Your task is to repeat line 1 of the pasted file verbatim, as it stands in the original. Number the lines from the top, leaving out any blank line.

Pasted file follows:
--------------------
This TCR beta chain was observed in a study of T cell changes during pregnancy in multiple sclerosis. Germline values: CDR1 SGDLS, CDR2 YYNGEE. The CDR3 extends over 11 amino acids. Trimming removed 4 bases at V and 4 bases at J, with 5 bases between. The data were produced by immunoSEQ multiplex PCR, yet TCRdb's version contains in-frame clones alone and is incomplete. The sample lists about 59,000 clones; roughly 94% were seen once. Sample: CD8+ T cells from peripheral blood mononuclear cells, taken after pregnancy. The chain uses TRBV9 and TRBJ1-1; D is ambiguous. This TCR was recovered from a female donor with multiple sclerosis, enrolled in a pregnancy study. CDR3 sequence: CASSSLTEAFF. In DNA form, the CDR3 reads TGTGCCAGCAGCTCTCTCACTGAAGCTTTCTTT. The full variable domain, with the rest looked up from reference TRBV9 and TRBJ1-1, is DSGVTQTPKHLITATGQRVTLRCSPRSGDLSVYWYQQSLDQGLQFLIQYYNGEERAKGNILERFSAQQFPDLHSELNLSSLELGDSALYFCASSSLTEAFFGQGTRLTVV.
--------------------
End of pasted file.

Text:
This TCR beta chain was observed in a study of T cell changes during pregnancy in multiple sclerosis. Germline values: CDR1 SGDLS, CDR2 YYNGEE. The CDR3 extends over 11 amino acids. Trimming removed 4 bases at V and 4 bases at J, with 5 bases between. The data were produced by immunoSEQ multiplex PCR, yet TCRdb's version contains in-frame clones alone and is incomplete. The sample lists about 59,000 clones; roughly 94% were seen once. Sample: CD8+ T cells from peripheral blood mononuclear cells, taken after pregnancy. The chain uses TRBV9 and TRBJ1-1; D is ambiguous. This TCR was recovered from a female donor with multiple sclerosis, enrolled in a pregnancy study. CDR3 sequence: CASSSLTEAFF. In DNA form, the CDR3 reads TGTGCCAGCAGCTCTCTCACTGAAGCTTTCTTT. The full variable domain, with the rest looked up from reference TRBV9 and TRBJ1-1, is DSGVTQTPKHLITATGQRVTLRCSPRSGDLSVYWYQQSLDQGLQFLIQYYNGEERAKGNILERFSAQQFPDLHSELNLSSLELGDSALYFCASSSLTEAFFGQGTRLTVV.